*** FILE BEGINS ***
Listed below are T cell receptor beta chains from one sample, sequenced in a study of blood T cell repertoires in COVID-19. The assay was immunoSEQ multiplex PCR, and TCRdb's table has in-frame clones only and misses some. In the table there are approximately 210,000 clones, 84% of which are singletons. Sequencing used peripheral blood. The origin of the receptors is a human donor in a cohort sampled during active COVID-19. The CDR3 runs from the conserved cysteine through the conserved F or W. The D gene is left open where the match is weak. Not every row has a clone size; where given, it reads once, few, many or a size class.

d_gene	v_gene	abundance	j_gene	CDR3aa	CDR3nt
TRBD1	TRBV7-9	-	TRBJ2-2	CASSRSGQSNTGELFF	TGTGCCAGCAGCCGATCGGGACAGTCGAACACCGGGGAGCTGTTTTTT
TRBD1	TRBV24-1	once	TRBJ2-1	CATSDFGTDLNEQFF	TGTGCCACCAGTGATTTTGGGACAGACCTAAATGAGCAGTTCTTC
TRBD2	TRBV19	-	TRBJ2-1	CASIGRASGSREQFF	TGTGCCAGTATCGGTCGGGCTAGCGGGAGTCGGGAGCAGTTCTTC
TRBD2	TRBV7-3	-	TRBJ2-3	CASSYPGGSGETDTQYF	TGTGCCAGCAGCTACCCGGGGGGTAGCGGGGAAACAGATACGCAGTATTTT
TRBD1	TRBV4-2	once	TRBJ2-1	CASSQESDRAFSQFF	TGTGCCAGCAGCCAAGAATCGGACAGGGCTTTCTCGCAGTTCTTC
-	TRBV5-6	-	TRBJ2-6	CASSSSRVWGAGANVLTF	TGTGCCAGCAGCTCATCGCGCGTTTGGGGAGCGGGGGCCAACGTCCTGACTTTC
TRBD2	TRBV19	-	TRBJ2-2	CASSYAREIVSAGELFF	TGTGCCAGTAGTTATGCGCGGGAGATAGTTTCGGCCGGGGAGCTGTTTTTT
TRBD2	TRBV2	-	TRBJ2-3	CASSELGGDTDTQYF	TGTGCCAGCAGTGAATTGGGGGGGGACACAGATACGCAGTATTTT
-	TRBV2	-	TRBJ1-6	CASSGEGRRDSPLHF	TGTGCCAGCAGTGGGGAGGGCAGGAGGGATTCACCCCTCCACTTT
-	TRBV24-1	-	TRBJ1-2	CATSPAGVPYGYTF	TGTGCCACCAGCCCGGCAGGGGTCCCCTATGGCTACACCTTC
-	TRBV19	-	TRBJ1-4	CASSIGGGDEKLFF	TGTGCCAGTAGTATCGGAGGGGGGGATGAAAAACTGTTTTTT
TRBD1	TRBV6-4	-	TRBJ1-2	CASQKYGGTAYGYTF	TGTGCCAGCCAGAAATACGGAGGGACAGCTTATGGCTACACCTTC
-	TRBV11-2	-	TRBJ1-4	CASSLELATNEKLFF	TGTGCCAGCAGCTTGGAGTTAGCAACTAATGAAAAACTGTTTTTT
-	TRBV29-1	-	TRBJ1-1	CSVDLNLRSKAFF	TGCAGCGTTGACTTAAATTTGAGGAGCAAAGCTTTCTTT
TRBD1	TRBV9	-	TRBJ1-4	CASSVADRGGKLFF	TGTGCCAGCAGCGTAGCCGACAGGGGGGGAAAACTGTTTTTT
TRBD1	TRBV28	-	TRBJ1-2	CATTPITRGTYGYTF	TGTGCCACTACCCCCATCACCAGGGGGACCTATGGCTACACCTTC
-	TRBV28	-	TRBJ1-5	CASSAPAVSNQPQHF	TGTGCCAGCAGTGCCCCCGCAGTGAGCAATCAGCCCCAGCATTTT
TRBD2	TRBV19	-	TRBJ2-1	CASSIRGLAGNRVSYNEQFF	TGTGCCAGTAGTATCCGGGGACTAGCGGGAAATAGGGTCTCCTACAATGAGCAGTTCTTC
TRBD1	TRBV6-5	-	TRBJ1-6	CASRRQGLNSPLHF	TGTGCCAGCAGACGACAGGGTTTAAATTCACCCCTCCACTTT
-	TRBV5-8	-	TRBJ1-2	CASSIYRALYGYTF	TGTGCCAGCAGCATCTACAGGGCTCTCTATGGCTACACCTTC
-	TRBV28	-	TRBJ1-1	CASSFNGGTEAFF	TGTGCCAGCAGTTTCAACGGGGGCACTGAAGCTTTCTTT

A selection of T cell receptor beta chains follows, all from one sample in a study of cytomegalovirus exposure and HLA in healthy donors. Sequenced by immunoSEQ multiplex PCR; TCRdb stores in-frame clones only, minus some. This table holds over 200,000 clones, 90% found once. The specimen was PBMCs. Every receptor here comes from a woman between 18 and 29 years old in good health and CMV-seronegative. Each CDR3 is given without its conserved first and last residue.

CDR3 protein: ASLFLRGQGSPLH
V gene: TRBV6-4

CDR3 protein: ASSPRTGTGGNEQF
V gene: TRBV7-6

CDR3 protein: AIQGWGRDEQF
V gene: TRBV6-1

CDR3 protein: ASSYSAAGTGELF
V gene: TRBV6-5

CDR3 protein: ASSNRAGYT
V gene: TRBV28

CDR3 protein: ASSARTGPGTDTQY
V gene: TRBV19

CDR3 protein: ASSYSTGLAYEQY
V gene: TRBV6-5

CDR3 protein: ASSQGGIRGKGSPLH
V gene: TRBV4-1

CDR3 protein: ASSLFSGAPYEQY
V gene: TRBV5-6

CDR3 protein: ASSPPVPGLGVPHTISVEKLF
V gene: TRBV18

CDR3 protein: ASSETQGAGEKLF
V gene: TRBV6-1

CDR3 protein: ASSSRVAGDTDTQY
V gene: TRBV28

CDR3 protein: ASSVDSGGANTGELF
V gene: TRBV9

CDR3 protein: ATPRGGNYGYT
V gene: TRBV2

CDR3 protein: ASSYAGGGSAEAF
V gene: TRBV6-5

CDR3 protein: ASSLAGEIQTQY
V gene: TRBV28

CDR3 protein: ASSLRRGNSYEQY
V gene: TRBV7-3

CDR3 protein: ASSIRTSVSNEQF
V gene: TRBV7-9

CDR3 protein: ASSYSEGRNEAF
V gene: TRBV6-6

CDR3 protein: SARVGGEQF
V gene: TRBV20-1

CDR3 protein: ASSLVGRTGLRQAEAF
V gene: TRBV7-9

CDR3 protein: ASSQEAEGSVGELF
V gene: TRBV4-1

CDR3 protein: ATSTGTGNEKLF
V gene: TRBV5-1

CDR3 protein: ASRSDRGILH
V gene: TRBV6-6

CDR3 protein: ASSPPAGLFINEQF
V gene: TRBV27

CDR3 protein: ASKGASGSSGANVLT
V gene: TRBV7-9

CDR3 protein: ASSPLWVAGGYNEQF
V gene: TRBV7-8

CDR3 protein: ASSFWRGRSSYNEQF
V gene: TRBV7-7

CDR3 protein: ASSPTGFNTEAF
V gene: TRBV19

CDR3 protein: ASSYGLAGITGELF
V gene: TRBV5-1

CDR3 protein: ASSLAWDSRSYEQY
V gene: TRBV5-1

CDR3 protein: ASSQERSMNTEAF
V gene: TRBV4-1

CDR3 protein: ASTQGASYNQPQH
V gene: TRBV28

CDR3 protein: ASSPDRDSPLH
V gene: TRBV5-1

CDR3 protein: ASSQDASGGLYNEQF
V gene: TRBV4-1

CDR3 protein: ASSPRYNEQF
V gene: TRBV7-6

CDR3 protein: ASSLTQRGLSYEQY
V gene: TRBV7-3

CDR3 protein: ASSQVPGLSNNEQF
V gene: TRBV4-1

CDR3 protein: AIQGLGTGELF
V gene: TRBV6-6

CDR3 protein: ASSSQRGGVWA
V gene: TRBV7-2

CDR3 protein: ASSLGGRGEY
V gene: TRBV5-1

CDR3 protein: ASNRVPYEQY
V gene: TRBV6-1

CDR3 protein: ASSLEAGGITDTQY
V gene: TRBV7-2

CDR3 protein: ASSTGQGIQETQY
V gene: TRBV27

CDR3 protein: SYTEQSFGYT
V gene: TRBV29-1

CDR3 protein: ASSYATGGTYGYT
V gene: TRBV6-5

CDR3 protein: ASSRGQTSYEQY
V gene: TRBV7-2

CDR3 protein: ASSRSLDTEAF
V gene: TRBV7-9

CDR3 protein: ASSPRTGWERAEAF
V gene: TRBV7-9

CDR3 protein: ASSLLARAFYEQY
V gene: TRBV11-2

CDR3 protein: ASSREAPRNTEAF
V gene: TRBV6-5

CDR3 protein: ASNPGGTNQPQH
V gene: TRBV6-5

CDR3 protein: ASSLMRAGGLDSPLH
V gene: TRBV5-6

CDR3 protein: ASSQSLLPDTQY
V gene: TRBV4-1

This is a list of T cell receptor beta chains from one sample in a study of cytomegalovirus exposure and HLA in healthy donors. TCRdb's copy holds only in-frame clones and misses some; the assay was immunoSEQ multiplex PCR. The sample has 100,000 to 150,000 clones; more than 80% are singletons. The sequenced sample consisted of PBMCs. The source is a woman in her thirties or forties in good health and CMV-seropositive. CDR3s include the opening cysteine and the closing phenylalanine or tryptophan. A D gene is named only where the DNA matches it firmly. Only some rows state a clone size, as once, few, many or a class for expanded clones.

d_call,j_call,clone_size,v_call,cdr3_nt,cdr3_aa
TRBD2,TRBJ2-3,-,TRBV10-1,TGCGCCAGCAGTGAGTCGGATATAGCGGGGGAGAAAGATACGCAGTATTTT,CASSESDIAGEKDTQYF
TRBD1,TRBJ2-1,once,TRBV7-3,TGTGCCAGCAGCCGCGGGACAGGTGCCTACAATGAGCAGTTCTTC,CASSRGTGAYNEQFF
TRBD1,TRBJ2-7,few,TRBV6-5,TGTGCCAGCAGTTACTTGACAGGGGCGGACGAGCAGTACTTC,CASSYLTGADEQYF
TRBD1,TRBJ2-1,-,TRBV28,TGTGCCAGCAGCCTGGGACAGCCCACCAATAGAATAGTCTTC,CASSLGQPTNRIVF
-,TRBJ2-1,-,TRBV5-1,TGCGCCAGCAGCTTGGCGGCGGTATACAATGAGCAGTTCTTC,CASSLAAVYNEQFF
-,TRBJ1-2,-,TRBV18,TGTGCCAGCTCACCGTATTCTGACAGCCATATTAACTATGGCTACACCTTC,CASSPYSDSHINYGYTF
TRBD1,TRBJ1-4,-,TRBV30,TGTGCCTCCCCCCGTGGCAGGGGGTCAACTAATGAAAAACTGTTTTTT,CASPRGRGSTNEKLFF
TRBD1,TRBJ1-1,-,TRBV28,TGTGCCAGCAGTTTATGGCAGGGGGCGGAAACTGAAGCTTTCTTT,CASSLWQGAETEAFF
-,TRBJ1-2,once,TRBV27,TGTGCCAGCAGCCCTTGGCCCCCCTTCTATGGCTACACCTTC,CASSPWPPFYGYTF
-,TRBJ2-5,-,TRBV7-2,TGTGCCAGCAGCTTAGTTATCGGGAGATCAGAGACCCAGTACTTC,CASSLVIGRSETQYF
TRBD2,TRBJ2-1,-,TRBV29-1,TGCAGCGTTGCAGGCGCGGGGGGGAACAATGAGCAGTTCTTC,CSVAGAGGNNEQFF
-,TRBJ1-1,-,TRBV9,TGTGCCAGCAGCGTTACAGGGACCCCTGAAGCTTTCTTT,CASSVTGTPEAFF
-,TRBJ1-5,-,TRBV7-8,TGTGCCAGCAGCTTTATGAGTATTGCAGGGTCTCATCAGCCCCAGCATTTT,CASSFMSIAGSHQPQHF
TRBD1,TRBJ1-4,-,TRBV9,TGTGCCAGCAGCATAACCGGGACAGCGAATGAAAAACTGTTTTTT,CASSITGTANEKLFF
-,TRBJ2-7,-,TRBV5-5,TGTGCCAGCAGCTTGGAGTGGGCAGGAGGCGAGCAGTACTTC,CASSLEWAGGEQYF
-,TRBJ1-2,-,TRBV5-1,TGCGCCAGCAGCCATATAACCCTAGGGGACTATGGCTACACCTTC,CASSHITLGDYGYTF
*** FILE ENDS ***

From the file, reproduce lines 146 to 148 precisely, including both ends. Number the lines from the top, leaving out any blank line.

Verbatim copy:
-,TRBJ1-1,-,TRBV9,TGTGCCAGCAGCGTTACAGGGACCCCTGAAGCTTTCTTT,CASSVTGTPEAFF
-,TRBJ1-5,-,TRBV7-8,TGTGCCAGCAGCTTTATGAGTATTGCAGGGTCTCATCAGCCCCAGCATTTT,CASSFMSIAGSHQPQHF
TRBD1,TRBJ1-4,-,TRBV9,TGTGCCAGCAGCATAACCGGGACAGCGAATGAAAAACTGTTTTTT,CASSITGTANEKLFF